## Thursday, September 22, 2016

### Balanced growth, maximum entropy, and partition functions

I invariably catch a cold after work trips, so I'm at home today. At least it gives me the opportunity to present something I worked out on the flight after reading Dietrich Vollrath [1] about growth and productivity (a sign of good bloggers to me is that their posts inspire new work or a different way of understanding -- this one did both). Previously I had worked out the partition function approach [2] by what I called an elaborate analogy with thermodynamics. I'd like to present it this time as a more rigorous set of assumptions.

Let's say I have a series of markets with a single common production factor $B$ (don't worry too much about that -- it generalizes to multiple factors): $A_{i} \rightleftarrows B$ with IT indices $k_{i}$. This yields the general behavior:

\begin{align} A_{1} & \sim B^{k_{1}}\\ A_{2} & \sim B^{k_{2}}\\ A_{3} & \sim B^{k_{3}}\\ & \text{...} \end{align}

If $B$ grows at some rate $\gamma$, then $A_{i}$ grows at $k_{i} \gamma$. If this continued, then the market with the highest $k_{i}$ would eventually dominate the entire economy. The partition function approach was intended to bring this closer to reality by re-imaging the economy as a ensemble of changing $k$-states, where no market stayed in a particular $k$-state long enough to dominate the economy. See here [3] for a version this in terms of the labor market (where $k$ is instead productivity $p$ -- this was what I was thinking about reading [1] above). In [3], there is a partition function of the form

$$Z = \sum_{i} e^{- \beta k_{i}}$$

where $\beta \equiv \log (1+b)$ and $b \equiv (B - B_{ref})/B_{ref}$ or generally, some function of our factor of production $B$ (the specific form was worked out in [2] above and here [4]). The way to think about this is that the Gibbs measure used for that partition function is the maximum entropy probability distribution where the ensemble has some fixed (constrained) value of $\langle k \rangle$. In physics, that fixed value is frequently the energy, but can also be particle number, or some other thermodynamic variable. The variable $\beta$ represents the Lagrange multiplier of the constrained problem. In physics, this Lagrange multiplier is the temperature.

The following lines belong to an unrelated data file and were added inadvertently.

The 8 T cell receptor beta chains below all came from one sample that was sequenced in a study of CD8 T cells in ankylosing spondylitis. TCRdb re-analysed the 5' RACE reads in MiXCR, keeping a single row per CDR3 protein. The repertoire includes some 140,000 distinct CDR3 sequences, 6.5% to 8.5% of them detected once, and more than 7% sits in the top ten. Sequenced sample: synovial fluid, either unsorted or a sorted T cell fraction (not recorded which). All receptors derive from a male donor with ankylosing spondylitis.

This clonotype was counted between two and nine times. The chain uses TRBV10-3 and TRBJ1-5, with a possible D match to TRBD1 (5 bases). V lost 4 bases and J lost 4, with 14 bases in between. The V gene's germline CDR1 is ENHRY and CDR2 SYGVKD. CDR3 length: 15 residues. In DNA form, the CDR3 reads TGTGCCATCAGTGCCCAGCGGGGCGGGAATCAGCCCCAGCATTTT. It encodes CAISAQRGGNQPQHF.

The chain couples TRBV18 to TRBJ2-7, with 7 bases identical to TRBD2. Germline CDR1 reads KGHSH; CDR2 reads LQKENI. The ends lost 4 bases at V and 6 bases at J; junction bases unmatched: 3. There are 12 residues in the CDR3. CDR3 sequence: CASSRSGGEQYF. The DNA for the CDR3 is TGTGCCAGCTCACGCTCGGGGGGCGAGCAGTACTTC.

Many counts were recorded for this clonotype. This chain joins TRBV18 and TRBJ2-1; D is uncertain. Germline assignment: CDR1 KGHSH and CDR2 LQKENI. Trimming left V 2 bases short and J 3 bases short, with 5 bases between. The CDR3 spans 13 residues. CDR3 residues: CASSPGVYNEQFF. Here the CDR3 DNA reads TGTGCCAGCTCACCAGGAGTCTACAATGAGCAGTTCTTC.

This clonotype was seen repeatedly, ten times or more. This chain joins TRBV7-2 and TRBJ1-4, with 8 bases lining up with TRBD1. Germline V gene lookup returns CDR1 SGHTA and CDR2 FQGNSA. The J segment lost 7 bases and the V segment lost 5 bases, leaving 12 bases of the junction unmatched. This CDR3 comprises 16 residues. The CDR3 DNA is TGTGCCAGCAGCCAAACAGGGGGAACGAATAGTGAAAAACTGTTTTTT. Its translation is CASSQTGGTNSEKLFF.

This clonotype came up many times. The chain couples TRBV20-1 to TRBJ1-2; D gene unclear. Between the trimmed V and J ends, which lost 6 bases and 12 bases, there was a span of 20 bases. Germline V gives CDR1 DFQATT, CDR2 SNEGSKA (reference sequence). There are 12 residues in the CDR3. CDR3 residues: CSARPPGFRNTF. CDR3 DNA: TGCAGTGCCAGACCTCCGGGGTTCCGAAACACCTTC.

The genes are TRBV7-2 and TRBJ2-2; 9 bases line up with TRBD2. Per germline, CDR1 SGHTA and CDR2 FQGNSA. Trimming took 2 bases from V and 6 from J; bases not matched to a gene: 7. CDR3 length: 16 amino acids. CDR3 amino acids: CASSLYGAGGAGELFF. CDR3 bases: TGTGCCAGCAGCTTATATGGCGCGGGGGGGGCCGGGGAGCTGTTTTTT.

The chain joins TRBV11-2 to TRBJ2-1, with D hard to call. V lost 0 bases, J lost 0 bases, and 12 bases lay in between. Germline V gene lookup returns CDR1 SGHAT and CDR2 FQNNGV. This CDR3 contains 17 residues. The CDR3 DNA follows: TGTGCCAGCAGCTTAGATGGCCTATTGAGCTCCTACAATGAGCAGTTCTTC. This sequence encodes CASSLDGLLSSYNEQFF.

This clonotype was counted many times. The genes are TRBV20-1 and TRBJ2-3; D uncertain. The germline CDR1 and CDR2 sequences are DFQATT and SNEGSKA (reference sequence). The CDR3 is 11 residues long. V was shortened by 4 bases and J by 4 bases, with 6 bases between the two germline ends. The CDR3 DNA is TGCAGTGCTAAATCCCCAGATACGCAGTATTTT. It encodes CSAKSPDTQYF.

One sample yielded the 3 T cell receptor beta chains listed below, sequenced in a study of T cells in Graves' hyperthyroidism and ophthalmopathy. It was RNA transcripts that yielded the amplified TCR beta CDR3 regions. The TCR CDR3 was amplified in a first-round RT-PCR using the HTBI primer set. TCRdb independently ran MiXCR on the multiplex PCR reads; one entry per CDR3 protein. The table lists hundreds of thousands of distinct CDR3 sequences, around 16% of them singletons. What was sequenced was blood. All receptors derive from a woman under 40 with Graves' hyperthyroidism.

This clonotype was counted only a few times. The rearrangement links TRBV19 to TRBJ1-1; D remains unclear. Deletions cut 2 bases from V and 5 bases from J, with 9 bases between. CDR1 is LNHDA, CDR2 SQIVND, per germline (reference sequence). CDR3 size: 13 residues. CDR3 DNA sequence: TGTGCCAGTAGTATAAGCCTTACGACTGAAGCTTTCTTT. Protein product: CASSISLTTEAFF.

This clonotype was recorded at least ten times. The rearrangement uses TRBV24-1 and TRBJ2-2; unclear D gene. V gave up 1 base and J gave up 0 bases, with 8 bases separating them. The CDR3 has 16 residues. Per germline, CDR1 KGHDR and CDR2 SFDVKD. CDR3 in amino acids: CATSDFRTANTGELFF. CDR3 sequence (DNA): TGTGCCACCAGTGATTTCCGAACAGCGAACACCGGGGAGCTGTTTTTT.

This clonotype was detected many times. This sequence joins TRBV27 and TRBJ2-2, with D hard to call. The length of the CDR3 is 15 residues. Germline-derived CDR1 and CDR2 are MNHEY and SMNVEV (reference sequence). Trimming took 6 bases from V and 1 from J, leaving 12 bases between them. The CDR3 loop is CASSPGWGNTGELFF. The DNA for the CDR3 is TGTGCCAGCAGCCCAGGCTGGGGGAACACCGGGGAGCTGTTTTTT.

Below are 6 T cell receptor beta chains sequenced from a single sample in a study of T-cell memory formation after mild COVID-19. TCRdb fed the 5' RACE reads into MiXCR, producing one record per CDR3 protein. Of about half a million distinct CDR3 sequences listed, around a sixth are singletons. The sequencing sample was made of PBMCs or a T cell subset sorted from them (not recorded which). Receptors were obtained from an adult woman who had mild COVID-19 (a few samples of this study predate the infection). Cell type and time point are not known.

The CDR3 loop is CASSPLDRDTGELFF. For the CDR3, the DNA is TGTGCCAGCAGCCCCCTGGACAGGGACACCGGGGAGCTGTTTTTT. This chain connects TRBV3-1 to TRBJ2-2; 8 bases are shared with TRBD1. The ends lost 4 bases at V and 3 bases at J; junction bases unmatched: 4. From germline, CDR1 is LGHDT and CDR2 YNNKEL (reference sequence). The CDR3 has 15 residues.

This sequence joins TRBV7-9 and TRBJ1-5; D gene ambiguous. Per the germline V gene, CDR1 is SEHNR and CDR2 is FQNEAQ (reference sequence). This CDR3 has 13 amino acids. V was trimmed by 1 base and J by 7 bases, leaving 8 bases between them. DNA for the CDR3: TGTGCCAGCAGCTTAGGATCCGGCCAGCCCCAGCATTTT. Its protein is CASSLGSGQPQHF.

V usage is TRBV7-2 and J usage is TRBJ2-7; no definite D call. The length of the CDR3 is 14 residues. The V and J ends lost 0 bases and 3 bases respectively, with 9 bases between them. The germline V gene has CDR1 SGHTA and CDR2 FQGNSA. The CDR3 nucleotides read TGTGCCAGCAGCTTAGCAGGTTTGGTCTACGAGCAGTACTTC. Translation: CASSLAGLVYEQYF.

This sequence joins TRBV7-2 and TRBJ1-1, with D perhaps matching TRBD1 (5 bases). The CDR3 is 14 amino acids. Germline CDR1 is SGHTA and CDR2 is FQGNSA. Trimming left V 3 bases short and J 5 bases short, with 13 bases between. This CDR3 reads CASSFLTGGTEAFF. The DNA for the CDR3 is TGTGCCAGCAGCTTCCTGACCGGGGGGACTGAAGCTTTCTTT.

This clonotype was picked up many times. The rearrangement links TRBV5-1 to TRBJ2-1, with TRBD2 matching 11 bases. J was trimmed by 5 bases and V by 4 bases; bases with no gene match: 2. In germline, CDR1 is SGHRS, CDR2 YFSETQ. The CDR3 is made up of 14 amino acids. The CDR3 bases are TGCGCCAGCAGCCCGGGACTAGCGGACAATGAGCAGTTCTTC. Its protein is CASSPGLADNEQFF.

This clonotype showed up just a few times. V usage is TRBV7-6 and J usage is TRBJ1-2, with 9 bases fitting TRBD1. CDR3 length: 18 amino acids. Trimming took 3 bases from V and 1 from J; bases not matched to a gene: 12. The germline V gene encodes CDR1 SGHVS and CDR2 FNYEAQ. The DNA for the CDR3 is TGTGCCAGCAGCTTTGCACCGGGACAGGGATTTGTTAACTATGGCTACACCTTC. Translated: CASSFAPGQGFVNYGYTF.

In economics, we should therefore see this partition function being built from the maximum entropy distribution of an ensemble of markets where the macroeconomy has some well-defined ensemble average growth rate relative to the growth rate of the factor of production. That is to say the growth rate of the collection of markets (i.e. the macroeconomy) $\{ A_{i}\}$ is $\gamma \langle k \rangle$ where the angle brackets indicate ensemble average. This is not to say it never changes or our measure in terms of GDP is a good measure of it, just that "the growth rate of the economy" is something we can reasonably talk about. Using the IT model, it also means the price level growth (i.e. inflation) is similarly well-defined -- again, not necessarily our measure, just that it exists -- since it goes as $\gamma \langle k - 1 \rangle$.

Economists have tried to capture this general concept in terms of equilibrium balanced (or steady state) growth (e.g. here, here, or here and links therein). The tendency, however, has been  to assert everything must grow at the same rate, else one piece of the economy dominate in the long run as mentioned above. If we look at the physics analogy, this would be like asserting every atom in an ideal gas would have to have the same energy in order for the system as a whole to have a well-defined energy (that the macro system is in an energy eigenstate). Steve Keen made this invalid argument in a lecture awhile ago (see here, and I discussed here how this definition of equilibrium doesn't represent reality -- sort of like defining swans as "beings from Neptune", and then complaining ornithologists are full of it because there aren't any swans).